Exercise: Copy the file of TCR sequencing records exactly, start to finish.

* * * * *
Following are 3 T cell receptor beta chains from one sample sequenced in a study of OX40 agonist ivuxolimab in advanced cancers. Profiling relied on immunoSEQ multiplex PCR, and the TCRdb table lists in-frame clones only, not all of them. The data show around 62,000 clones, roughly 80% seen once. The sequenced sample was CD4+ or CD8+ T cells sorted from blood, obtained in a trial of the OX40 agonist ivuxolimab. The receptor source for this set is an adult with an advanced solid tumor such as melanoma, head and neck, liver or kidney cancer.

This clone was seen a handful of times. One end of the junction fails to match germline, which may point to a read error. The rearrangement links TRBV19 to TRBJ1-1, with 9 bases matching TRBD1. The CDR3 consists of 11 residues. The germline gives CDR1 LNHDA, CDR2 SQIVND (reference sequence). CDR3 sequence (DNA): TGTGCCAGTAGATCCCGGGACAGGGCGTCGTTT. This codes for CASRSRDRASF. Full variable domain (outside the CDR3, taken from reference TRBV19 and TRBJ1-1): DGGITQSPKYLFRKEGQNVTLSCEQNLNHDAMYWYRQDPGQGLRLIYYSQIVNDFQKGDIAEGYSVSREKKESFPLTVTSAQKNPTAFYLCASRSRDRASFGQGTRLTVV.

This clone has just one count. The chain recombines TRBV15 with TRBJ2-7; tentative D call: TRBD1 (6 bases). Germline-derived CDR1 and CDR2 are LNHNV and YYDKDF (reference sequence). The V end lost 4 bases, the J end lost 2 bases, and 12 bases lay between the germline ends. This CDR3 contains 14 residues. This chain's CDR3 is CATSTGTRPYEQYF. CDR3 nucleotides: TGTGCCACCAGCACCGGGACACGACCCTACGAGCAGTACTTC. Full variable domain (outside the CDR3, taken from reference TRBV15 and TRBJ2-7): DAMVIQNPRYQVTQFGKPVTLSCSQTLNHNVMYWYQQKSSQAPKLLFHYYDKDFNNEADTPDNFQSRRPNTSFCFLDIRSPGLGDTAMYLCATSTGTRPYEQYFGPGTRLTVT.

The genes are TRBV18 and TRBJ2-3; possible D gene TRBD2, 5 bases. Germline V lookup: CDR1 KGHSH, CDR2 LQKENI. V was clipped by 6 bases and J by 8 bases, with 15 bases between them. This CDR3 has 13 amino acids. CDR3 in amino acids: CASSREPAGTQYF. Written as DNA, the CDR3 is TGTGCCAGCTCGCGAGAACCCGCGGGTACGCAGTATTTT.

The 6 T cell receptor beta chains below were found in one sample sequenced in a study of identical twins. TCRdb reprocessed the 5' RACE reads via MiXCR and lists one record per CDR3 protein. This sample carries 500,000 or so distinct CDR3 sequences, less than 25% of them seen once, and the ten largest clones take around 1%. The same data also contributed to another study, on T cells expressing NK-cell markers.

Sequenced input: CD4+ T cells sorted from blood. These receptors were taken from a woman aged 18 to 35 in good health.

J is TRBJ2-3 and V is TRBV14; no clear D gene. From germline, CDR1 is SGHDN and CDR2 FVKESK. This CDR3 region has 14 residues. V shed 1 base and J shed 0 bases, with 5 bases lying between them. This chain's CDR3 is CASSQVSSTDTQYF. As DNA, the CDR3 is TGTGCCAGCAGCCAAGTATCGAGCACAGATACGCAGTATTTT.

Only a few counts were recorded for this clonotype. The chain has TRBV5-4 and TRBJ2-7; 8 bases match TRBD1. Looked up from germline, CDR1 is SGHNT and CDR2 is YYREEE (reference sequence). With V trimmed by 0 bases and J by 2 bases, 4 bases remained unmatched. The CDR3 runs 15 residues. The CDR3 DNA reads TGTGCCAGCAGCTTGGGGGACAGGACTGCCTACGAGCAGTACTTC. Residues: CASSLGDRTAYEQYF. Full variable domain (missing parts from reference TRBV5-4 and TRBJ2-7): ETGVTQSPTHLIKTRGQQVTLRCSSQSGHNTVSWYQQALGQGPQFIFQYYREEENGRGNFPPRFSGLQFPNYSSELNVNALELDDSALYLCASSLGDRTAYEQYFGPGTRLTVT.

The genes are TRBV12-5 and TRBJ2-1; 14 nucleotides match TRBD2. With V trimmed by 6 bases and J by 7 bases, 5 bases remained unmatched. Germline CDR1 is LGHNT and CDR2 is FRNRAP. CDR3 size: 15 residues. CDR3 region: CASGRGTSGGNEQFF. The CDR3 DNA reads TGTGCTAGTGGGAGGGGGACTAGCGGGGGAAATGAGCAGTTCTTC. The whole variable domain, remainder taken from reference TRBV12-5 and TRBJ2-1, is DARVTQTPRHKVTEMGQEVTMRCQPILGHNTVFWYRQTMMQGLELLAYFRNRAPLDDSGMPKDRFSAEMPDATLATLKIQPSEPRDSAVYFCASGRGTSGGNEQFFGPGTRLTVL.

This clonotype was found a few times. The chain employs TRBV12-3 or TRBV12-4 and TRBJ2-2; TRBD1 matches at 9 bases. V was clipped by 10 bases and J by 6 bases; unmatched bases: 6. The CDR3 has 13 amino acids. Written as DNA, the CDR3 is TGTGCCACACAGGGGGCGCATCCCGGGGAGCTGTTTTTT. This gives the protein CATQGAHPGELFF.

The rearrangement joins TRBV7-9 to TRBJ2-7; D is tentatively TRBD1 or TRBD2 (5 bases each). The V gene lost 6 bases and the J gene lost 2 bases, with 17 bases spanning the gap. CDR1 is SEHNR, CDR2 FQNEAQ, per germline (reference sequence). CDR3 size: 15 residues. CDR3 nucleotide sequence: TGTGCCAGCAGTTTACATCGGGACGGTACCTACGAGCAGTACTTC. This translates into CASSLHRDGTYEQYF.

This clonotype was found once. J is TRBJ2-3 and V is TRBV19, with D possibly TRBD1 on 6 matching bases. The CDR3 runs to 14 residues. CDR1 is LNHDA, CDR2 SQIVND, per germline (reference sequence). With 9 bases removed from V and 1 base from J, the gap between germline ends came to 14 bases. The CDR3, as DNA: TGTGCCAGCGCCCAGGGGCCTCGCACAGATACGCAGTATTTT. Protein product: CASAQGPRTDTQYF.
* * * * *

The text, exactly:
Following are 3 T cell receptor beta chains from one sample sequenced in a study of OX40 agonist ivuxolimab in advanced cancers. Profiling relied on immunoSEQ multiplex PCR, and the TCRdb table lists in-frame clones only, not all of them. The data show around 62,000 clones, roughly 80% seen once. The sequenced sample was CD4+ or CD8+ T cells sorted from blood, obtained in a trial of the OX40 agonist ivuxolimab. The receptor source for this set is an adult with an advanced solid tumor such as melanoma, head and neck, liver or kidney cancer.

This clone was seen a handful of times. One end of the junction fails to match germline, which may point to a read error. The rearrangement links TRBV19 to TRBJ1-1, with 9 bases matching TRBD1. The CDR3 consists of 11 residues. The germline gives CDR1 LNHDA, CDR2 SQIVND (reference sequence). CDR3 sequence (DNA): TGTGCCAGTAGATCCCGGGACAGGGCGTCGTTT. This codes for CASRSRDRASF. Full variable domain (outside the CDR3, taken from reference TRBV19 and TRBJ1-1): DGGITQSPKYLFRKEGQNVTLSCEQNLNHDAMYWYRQDPGQGLRLIYYSQIVNDFQKGDIAEGYSVSREKKESFPLTVTSAQKNPTAFYLCASRSRDRASFGQGTRLTVV.

This clone has just one count. The chain recombines TRBV15 with TRBJ2-7; tentative D call: TRBD1 (6 bases). Germline-derived CDR1 and CDR2 are LNHNV and YYDKDF (reference sequence). The V end lost 4 bases, the J end lost 2 bases, and 12 bases lay between the germline ends. This CDR3 contains 14 residues. This chain's CDR3 is CATSTGTRPYEQYF. CDR3 nucleotides: TGTGCCACCAGCACCGGGACACGACCCTACGAGCAGTACTTC. Full variable domain (outside the CDR3, taken from reference TRBV15 and TRBJ2-7): DAMVIQNPRYQVTQFGKPVTLSCSQTLNHNVMYWYQQKSSQAPKLLFHYYDKDFNNEADTPDNFQSRRPNTSFCFLDIRSPGLGDTAMYLCATSTGTRPYEQYFGPGTRLTVT.

The genes are TRBV18 and TRBJ2-3; possible D gene TRBD2, 5 bases. Germline V lookup: CDR1 KGHSH, CDR2 LQKENI. V was clipped by 6 bases and J by 8 bases, with 15 bases between them. This CDR3 has 13 amino acids. CDR3 in amino acids: CASSREPAGTQYF. Written as DNA, the CDR3 is TGTGCCAGCTCGCGAGAACCCGCGGGTACGCAGTATTTT.

The 6 T cell receptor beta chains below were found in one sample sequenced in a study of identical twins. TCRdb reprocessed the 5' RACE reads via MiXCR and lists one record per CDR3 protein. This sample carries 500,000 or so distinct CDR3 sequences, less than 25% of them seen once, and the ten largest clones take around 1%. The same data also contributed to another study, on T cells expressing NK-cell markers.

Sequenced input: CD4+ T cells sorted from blood. These receptors were taken from a woman aged 18 to 35 in good health.

J is TRBJ2-3 and V is TRBV14; no clear D gene. From germline, CDR1 is SGHDN and CDR2 FVKESK. This CDR3 region has 14 residues. V shed 1 base and J shed 0 bases, with 5 bases lying between them. This chain's CDR3 is CASSQVSSTDTQYF. As DNA, the CDR3 is TGTGCCAGCAGCCAAGTATCGAGCACAGATACGCAGTATTTT.

Only a few counts were recorded for this clonotype. The chain has TRBV5-4 and TRBJ2-7; 8 bases match TRBD1. Looked up from germline, CDR1 is SGHNT and CDR2 is YYREEE (reference sequence). With V trimmed by 0 bases and J by 2 bases, 4 bases remained unmatched. The CDR3 runs 15 residues. The CDR3 DNA reads TGTGCCAGCAGCTTGGGGGACAGGACTGCCTACGAGCAGTACTTC. Residues: CASSLGDRTAYEQYF. Full variable domain (missing parts from reference TRBV5-4 and TRBJ2-7): ETGVTQSPTHLIKTRGQQVTLRCSSQSGHNTVSWYQQALGQGPQFIFQYYREEENGRGNFPPRFSGLQFPNYSSELNVNALELDDSALYLCASSLGDRTAYEQYFGPGTRLTVT.

The genes are TRBV12-5 and TRBJ2-1; 14 nucleotides match TRBD2. With V trimmed by 6 bases and J by 7 bases, 5 bases remained unmatched. Germline CDR1 is LGHNT and CDR2 is FRNRAP. CDR3 size: 15 residues. CDR3 region: CASGRGTSGGNEQFF. The CDR3 DNA reads TGTGCTAGTGGGAGGGGGACTAGCGGGGGAAATGAGCAGTTCTTC. The whole variable domain, remainder taken from reference TRBV12-5 and TRBJ2-1, is DARVTQTPRHKVTEMGQEVTMRCQPILGHNTVFWYRQTMMQGLELLAYFRNRAPLDDSGMPKDRFSAEMPDATLATLKIQPSEPRDSAVYFCASGRGTSGGNEQFFGPGTRLTVL.

This clonotype was found a few times. The chain employs TRBV12-3 or TRBV12-4 and TRBJ2-2; TRBD1 matches at 9 bases. V was clipped by 10 bases and J by 6 bases; unmatched bases: 6. The CDR3 has 13 amino acids. Written as DNA, the CDR3 is TGTGCCACACAGGGGGCGCATCCCGGGGAGCTGTTTTTT. This gives the protein CATQGAHPGELFF.

The rearrangement joins TRBV7-9 to TRBJ2-7; D is tentatively TRBD1 or TRBD2 (5 bases each). The V gene lost 6 bases and the J gene lost 2 bases, with 17 bases spanning the gap. CDR1 is SEHNR, CDR2 FQNEAQ, per germline (reference sequence). CDR3 size: 15 residues. CDR3 nucleotide sequence: TGTGCCAGCAGTTTACATCGGGACGGTACCTACGAGCAGTACTTC. This translates into CASSLHRDGTYEQYF.

This clonotype was found once. J is TRBJ2-3 and V is TRBV19, with D possibly TRBD1 on 6 matching bases. The CDR3 runs to 14 residues. CDR1 is LNHDA, CDR2 SQIVND, per germline (reference sequence). With 9 bases removed from V and 1 base from J, the gap between germline ends came to 14 bases. The CDR3, as DNA: TGTGCCAGCGCCCAGGGGCCTCGCACAGATACGCAGTATTTT. Protein product: CASAQGPRTDTQYF.